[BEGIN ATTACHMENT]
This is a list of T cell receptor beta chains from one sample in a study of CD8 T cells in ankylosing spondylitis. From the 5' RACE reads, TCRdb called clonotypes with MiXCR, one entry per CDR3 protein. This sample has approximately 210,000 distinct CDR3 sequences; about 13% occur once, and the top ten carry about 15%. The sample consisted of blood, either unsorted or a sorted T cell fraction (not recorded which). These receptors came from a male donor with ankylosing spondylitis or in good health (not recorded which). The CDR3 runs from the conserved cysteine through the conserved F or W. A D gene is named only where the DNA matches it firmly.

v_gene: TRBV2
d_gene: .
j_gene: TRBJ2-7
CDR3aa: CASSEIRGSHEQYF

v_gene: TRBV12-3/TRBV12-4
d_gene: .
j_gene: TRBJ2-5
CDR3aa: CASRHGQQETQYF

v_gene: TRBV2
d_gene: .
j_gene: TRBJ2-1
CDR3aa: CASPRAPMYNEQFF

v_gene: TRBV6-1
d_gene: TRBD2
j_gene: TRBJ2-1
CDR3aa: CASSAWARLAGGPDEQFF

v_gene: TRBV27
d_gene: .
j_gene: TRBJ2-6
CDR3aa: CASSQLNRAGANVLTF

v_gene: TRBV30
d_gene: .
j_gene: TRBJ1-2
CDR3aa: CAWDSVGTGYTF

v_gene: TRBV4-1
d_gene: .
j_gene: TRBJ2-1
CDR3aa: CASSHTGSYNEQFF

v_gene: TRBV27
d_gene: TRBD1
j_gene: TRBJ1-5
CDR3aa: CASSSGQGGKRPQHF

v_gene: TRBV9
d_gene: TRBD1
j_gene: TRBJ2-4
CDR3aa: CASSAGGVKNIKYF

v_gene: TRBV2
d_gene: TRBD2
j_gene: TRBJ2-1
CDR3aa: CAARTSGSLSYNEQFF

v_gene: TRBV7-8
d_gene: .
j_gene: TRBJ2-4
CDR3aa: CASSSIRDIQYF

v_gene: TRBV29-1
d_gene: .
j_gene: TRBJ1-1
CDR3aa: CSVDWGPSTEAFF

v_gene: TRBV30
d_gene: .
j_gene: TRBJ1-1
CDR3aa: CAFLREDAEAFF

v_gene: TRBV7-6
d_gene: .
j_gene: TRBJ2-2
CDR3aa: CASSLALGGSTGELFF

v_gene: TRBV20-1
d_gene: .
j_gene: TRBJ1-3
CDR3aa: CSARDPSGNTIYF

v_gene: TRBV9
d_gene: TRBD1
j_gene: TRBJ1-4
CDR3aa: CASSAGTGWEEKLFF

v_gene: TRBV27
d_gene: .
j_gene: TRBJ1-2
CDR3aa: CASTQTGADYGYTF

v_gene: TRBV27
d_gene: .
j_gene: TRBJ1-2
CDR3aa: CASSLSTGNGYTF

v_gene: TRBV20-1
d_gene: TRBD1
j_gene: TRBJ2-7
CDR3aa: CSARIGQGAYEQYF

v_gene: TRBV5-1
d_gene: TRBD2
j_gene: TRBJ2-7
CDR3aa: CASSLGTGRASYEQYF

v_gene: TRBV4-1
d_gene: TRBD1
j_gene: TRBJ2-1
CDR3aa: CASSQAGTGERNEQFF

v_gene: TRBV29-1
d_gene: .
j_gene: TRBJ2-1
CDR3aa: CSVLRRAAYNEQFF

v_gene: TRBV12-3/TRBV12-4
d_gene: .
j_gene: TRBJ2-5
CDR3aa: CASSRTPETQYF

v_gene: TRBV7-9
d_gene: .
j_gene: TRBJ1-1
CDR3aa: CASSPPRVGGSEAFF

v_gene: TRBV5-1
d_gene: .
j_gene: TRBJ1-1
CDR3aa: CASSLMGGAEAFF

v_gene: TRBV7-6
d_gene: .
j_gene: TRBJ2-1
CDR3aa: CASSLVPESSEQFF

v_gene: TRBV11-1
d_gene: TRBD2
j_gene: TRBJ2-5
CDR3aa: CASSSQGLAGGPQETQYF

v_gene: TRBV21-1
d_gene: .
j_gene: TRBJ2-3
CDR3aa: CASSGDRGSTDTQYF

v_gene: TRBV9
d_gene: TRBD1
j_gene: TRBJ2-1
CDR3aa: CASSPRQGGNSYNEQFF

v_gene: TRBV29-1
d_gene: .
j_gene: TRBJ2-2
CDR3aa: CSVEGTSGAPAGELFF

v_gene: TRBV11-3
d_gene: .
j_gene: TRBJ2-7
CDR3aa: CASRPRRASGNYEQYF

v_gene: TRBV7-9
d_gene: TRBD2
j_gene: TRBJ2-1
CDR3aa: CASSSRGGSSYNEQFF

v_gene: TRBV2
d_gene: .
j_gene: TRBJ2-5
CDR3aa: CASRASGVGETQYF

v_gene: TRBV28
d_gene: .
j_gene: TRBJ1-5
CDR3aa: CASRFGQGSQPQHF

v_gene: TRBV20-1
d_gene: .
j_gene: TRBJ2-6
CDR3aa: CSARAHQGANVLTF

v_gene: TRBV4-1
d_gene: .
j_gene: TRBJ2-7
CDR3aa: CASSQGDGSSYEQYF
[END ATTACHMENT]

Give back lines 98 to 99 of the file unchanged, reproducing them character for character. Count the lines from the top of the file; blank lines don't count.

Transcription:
v_gene: TRBV5-1
d_gene: .